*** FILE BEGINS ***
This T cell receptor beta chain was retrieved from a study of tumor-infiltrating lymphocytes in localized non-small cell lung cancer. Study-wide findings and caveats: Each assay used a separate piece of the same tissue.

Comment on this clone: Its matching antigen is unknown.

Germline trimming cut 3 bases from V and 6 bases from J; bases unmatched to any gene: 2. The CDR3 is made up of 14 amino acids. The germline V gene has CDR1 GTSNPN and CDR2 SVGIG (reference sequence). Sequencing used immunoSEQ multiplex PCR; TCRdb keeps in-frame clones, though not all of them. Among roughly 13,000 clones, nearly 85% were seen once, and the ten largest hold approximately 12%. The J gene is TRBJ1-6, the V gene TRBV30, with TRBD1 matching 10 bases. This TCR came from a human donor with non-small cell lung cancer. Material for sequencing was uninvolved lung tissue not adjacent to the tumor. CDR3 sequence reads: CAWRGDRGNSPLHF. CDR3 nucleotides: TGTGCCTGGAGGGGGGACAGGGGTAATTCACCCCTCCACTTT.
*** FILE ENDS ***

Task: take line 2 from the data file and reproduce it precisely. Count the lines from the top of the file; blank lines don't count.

Comment on this clone: Its matching antigen is unknown.